Salt Lake workers changing schedules to avoid gridlock

By Catherine S. Blake The Associated Press
Tuesday January 08, 2002

SALT LAKE CITY — Workers for some major Salt Lake City employers will be at the office as early as 4 a.m. next month in hopes of avoiding downtown traffic snarls during the Winter Olympics. 

In fact, so many workers are altering schedules, taking vacation time or telecommuting that the downtown streets could be nearly empty of everyday commuters and the congestion they cause. 

The Salt Lake Organizing Committee has asked for a 20 percent reduction in background traffic during the 17-day Winter Games, which begin Feb. 8. If companies, government agencies and nonprofits don’t comply, officials warn, the city could face gridlock. 

Most are obeying. 

Many of the 180 employees in the federal Bureau of Reclamation’s Salt Lake office plan to begin work at 4 a.m. 

“I guess they’re old farm boys or something,” said Barry Wirth, a bureau spokesman. 

Wells Fargo employees at two offices a few blocks from the hub of downtown Olympic activity will clear out in time to watch events from the comfort of their couches. About 500 of them will start at 7:30 a.m. and end by 2 p.m., said Bob Hatch, Wells Fargo’s president and chief executive for Utah. 

Transportation planners want to emulate Atlanta and Los Angeles’ success in reducing traffic during Summer Games in 1996 and 1984. In those cities, traffic flowed more smoothly during the Olympics than during normal times. 

Laid out on a grid, downtown Salt Lake struggles on a normal day with commuters entering and leaving downtown. One of the most popular Olympic sports — figure skating — will be held at the downtown Salt Lake Ice Center. Both events start in the early evening — the typical commute time.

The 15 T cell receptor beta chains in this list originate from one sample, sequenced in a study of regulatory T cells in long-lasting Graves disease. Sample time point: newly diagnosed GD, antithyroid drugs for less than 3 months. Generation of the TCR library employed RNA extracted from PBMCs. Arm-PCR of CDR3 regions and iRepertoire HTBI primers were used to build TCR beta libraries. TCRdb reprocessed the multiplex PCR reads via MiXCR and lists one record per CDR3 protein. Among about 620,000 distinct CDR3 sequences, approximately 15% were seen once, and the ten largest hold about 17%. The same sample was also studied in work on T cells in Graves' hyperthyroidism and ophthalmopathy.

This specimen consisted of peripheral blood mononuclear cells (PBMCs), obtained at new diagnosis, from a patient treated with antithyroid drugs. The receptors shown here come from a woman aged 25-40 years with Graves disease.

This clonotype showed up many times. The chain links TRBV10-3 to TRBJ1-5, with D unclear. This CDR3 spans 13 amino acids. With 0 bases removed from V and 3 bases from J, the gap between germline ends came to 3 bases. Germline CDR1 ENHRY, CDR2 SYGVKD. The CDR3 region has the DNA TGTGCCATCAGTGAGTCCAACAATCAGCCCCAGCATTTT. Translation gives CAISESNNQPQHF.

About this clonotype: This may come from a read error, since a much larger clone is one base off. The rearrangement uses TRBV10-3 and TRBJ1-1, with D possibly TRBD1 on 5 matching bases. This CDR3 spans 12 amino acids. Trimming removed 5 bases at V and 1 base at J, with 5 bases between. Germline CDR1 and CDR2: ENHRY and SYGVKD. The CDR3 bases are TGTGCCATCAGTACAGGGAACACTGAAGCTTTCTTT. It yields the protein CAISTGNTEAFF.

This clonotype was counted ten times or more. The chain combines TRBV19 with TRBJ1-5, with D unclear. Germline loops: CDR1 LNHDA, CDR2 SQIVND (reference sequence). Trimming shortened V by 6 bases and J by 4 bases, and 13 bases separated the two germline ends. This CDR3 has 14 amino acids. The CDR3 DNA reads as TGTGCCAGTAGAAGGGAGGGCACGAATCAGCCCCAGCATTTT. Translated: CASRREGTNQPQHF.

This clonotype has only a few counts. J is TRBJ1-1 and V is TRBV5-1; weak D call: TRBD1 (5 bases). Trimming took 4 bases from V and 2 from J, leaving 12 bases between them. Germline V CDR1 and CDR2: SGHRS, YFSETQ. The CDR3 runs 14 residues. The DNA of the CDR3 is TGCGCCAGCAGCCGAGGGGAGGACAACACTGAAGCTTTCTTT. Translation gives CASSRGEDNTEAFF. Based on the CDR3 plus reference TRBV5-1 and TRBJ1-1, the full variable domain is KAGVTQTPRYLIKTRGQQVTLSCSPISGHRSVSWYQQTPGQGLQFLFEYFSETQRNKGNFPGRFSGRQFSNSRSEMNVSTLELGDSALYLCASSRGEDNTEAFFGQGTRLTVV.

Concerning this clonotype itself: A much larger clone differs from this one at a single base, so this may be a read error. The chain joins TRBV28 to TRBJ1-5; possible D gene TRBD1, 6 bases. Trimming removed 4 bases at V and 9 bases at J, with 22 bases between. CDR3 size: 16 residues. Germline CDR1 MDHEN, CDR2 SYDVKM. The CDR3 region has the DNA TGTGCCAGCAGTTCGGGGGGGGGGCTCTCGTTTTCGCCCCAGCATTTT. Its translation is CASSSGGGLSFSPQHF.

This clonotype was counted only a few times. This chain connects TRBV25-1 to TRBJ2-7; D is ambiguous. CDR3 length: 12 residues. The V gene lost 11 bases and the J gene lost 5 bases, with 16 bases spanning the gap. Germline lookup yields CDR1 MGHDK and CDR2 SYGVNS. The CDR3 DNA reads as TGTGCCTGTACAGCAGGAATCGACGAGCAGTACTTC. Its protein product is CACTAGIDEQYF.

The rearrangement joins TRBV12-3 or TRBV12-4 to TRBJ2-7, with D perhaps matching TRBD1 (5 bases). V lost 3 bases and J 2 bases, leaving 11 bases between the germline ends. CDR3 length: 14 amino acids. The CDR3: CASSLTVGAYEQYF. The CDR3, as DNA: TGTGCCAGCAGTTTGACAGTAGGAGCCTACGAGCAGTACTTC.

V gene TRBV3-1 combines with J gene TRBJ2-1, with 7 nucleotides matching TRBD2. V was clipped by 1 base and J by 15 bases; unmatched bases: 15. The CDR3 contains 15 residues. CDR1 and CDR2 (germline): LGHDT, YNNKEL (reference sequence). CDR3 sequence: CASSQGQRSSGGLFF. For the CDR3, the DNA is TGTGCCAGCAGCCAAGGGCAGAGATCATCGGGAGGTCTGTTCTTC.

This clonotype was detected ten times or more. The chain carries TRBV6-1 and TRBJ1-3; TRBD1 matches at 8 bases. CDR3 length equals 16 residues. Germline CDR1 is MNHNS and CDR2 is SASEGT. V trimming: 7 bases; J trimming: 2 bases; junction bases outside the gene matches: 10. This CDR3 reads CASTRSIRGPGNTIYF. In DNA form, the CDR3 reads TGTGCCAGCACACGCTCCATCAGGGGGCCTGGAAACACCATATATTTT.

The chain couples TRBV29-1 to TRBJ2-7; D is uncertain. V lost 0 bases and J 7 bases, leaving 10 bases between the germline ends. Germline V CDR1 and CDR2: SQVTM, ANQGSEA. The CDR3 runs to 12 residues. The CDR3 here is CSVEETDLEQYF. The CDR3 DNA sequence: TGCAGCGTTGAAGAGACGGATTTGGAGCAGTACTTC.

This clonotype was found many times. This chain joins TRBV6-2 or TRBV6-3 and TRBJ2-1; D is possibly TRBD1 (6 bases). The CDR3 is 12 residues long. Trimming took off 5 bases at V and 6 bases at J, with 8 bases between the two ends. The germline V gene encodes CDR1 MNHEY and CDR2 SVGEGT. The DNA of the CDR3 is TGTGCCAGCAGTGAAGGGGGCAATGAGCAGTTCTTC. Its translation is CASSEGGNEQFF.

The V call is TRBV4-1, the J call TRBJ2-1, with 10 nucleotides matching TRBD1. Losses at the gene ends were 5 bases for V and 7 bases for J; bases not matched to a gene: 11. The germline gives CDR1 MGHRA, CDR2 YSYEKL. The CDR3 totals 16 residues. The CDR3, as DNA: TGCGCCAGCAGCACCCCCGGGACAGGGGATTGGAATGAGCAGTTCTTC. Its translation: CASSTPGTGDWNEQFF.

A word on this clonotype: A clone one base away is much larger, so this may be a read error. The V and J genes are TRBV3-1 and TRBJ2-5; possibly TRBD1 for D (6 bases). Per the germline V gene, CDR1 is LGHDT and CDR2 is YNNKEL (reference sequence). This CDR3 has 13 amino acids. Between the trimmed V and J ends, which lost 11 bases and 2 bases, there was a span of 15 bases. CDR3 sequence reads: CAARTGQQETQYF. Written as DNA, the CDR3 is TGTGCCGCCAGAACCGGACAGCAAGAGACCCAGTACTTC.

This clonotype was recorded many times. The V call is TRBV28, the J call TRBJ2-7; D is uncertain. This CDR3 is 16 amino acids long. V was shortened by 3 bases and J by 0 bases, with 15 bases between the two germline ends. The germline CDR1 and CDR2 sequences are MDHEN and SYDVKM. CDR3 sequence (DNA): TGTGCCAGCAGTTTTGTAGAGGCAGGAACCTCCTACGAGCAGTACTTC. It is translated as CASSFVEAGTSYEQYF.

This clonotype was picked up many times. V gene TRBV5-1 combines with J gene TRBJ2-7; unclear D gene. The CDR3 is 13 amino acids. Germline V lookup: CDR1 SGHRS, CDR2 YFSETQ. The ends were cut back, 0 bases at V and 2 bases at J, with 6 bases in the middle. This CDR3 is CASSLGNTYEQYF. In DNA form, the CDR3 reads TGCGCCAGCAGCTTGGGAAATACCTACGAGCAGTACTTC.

Within walking distance of the ice center is the enormous medals plaza, the daily site of an awards ceremony and concerts for up to 20,000 people. Nearly four large downtown blocks will be closed to traffic, and many parking spots and lots have been blocked off or taken over by SLOC. 

Administrators at LDS Hospital, which sits several blocks away from downtown, are most concerned with its 11 p.m. shift change, near the time events at the medals plaza will end. The hospital won’t change hours for its 5,000 employees, but they’ve warned staff that if some workers are stuck in traffic, others should expect to stay overtime. 

For its part, between 6,000 and 10,000 of the state’s 16,000 employees are expected to alter work schedules. Lane Beattie, the state’s Olympic officer, said all critical services — such as family welfare, Medicaid, Department of Health — would continue on a normal schedule. 

Many of the Mormon church’s 2,500 employees who work downtown will come in between 6 a.m. and 7 a.m., leaving by 3 p.m., said Steve Ostler, director of employee relations for the church. 

Some businesses, however, say they don’t plan to budge on schedules. Telephone company Qwest won’t alter its 1,100 employees’ schedules. It occupies a 15-story building in the heart of downtown. 

“For us the Olympics means work, and we expect our employees to be here,” said Caroline Roemer, communications director for Qwest. 


On the Net: